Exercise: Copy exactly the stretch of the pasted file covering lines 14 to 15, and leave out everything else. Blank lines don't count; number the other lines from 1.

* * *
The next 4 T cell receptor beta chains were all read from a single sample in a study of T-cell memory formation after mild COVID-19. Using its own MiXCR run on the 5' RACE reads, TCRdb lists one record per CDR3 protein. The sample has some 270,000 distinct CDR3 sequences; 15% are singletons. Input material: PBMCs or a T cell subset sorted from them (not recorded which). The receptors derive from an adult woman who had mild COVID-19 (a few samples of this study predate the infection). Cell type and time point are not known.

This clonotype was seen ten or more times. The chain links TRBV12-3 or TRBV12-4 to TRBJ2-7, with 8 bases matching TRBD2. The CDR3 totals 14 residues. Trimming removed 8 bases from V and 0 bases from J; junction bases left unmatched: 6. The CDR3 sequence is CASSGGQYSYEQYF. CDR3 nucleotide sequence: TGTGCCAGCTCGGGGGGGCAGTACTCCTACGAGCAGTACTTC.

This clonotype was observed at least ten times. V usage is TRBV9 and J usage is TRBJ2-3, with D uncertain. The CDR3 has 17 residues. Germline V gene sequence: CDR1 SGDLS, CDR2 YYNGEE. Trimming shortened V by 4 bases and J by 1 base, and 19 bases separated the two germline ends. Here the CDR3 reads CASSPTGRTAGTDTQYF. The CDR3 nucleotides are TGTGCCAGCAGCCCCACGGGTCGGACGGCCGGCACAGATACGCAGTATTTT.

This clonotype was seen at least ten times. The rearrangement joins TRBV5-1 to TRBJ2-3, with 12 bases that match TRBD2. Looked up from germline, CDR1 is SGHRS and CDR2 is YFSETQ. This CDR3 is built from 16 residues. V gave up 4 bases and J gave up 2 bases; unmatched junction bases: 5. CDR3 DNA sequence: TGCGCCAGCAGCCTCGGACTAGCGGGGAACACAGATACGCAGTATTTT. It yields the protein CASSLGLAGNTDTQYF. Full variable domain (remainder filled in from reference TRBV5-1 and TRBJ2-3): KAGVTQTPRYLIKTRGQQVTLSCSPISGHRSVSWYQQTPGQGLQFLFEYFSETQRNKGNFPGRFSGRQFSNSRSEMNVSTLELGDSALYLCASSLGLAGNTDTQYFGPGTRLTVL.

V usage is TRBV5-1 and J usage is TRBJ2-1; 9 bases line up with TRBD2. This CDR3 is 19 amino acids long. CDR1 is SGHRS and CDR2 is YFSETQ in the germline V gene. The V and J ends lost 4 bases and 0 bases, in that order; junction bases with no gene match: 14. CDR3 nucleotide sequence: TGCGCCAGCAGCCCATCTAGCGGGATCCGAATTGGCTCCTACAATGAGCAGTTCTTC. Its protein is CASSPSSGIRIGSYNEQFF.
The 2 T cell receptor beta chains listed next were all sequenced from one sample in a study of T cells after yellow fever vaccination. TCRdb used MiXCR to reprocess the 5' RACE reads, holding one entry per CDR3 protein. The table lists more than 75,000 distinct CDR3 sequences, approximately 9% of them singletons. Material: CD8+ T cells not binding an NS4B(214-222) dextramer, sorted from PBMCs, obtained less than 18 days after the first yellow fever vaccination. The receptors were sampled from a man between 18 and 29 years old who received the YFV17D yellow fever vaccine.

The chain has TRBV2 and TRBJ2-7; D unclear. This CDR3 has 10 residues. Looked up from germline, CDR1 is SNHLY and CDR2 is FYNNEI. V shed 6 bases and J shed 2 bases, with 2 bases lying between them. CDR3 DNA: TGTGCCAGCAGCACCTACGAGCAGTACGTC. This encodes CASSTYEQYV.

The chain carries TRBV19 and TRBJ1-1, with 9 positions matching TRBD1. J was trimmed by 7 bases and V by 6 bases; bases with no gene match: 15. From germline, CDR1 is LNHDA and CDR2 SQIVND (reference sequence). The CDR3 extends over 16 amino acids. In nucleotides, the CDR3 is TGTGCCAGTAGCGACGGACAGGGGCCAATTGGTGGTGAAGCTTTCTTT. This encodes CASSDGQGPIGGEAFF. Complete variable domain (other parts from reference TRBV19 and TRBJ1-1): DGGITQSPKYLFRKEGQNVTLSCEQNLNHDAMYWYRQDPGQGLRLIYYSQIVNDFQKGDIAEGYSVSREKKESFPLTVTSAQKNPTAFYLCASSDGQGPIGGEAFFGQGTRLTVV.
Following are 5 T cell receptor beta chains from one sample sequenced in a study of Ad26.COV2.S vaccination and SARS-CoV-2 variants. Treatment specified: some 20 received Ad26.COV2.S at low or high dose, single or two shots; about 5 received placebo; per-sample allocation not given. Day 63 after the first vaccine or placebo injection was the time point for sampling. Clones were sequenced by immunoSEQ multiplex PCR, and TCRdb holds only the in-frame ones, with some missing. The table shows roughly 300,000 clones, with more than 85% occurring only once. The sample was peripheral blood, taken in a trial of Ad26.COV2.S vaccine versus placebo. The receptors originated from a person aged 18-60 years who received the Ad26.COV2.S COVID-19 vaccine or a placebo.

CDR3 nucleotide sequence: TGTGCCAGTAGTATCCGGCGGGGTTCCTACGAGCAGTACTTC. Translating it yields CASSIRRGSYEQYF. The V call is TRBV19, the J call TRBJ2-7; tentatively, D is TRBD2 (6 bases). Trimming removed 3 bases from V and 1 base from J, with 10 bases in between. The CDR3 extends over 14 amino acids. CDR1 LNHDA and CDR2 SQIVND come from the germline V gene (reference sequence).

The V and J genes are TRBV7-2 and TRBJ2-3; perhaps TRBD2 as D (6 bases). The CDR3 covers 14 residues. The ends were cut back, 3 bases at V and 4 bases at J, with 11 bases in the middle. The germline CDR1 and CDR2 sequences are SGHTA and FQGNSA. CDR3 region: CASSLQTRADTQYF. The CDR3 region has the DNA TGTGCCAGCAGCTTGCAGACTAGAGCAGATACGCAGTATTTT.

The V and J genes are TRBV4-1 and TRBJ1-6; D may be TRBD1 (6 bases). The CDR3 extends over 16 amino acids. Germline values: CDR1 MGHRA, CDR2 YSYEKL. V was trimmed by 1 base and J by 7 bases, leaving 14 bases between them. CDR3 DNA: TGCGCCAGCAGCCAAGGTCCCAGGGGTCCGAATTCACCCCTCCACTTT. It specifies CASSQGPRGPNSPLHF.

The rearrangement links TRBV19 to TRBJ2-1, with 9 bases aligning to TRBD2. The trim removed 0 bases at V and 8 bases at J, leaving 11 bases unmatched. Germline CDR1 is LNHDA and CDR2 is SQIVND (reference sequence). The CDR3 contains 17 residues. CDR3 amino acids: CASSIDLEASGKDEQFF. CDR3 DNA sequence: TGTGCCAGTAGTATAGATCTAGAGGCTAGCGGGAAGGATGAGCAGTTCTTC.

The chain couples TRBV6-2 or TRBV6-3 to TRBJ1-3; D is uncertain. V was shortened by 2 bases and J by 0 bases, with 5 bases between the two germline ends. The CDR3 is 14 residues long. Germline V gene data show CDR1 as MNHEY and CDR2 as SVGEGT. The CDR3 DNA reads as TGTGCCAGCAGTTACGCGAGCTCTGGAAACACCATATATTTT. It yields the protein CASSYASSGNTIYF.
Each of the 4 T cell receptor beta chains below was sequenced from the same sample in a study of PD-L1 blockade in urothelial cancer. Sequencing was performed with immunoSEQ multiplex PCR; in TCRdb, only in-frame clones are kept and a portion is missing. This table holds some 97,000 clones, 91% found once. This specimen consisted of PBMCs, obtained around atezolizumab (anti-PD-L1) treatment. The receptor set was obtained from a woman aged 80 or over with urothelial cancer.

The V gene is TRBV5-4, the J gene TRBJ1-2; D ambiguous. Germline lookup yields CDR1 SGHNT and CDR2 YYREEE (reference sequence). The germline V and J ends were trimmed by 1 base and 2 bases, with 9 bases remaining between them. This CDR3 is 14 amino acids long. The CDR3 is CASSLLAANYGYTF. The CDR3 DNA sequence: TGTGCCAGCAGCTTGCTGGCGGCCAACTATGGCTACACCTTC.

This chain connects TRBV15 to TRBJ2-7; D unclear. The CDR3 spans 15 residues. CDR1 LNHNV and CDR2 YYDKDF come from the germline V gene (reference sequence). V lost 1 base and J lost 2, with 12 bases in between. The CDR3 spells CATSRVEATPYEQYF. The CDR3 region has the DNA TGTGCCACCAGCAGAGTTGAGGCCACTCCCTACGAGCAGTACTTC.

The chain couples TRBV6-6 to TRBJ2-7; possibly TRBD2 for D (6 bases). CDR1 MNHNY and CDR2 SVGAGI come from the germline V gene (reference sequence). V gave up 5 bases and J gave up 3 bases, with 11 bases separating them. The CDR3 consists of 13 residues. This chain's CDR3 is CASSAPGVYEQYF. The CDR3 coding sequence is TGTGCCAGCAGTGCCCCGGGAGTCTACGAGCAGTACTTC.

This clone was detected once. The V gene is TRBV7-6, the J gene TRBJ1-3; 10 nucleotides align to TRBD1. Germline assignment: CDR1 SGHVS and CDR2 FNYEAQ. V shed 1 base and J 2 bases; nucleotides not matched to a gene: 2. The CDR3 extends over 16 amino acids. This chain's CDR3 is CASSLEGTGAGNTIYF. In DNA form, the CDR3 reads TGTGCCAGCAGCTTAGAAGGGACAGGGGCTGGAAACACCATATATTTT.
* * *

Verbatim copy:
The chain couples TRBV6-2 or TRBV6-3 to TRBJ1-3; D is uncertain. V was shortened by 2 bases and J by 0 bases, with 5 bases between the two germline ends. The CDR3 is 14 residues long. Germline V gene data show CDR1 as MNHEY and CDR2 as SVGEGT. The CDR3 DNA reads as TGTGCCAGCAGTTACGCGAGCTCTGGAAACACCATATATTTT. It yields the protein CASSYASSGNTIYF.
Each of the 4 T cell receptor beta chains below was sequenced from the same sample in a study of PD-L1 blockade in urothelial cancer. Sequencing was performed with immunoSEQ multiplex PCR; in TCRdb, only in-frame clones are kept and a portion is missing. This table holds some 97,000 clones, 91% found once. This specimen consisted of PBMCs, obtained around atezolizumab (anti-PD-L1) treatment. The receptor set was obtained from a woman aged 80 or over with urothelial cancer.